Some manufacturers are taking matters into their own hands. Hillerich & Bradsby, maker of the famed Louisville Slugger, cuts up its returned aluminum baseball and softball bats. The Louisville, Ky., company then polishes the pieces and resells them as $9.99 fishing-rod holders and $4.99 penholders.
"People have come up with all different uses," including permanent flower-holders in cemeteries, says Jay Bhatt, general manager for the company's technology products division.
Perhaps the most ambitious projects under way involve the last thing most people would consider recycling: athletic shoes. Since 1986, a group called Shoes for Africa in Boulder, Colo., has collected more than 20,000 running shoes for poor athletes and children around the world.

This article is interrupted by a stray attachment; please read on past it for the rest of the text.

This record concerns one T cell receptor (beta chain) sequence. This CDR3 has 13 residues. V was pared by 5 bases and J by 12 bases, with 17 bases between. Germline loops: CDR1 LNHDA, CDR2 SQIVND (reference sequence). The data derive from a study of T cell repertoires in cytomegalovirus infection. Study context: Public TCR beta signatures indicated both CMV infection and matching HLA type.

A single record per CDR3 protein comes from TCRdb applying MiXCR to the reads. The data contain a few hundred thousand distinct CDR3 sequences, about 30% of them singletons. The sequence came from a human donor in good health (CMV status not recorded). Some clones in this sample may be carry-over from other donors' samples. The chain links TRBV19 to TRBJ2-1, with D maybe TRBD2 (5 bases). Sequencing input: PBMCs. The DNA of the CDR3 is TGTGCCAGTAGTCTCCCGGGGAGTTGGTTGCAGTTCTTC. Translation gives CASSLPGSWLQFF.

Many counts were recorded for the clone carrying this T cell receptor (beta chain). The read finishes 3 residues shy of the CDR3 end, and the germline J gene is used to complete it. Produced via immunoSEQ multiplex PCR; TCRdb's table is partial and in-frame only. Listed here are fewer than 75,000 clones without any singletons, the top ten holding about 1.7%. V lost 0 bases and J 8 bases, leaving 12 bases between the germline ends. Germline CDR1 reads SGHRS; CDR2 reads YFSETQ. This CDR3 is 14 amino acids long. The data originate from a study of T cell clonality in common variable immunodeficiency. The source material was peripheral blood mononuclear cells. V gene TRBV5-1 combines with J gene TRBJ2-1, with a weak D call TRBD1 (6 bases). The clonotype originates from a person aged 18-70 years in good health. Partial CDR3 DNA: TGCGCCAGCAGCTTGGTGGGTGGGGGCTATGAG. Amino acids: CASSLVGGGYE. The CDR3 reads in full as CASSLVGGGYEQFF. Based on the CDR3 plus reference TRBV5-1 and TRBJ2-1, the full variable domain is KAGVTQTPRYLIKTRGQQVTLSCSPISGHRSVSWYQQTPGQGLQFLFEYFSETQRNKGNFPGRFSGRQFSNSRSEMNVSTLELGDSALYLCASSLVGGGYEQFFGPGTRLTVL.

"They go anywhere they're needed," including Latin America and even Indian reservations and homeless shelters in the US, says Michael Sandrock, an author of several running books and the group's founder.
Of course, the shoes should be new or near new. If they don't pass the smell test, consider recycling them with Nike. The Beaverton, Ore., company has spent the past decade grinding up shoes and donating the material to make running tracks and other sports surfaces.
Now, it's teaming up with the National Recycling Coalition to expand its "Reuse-A-Shoe" program. Consumers are able to recycle whatever athletic shoes they have, even if they're not Nike brand.
"It's been overwhelming - the response," says Kate Krebs, executive director of the recycling coalition, in Washington, D.C. Although the program is starting with 25 or so recycling programs around the country, more than 150 others are clamoring to join. "Nike is the first apparel sports company to step out on this issue." Unlike other industries, she says, it's adopting a "life cycle" approach without the threat of government action.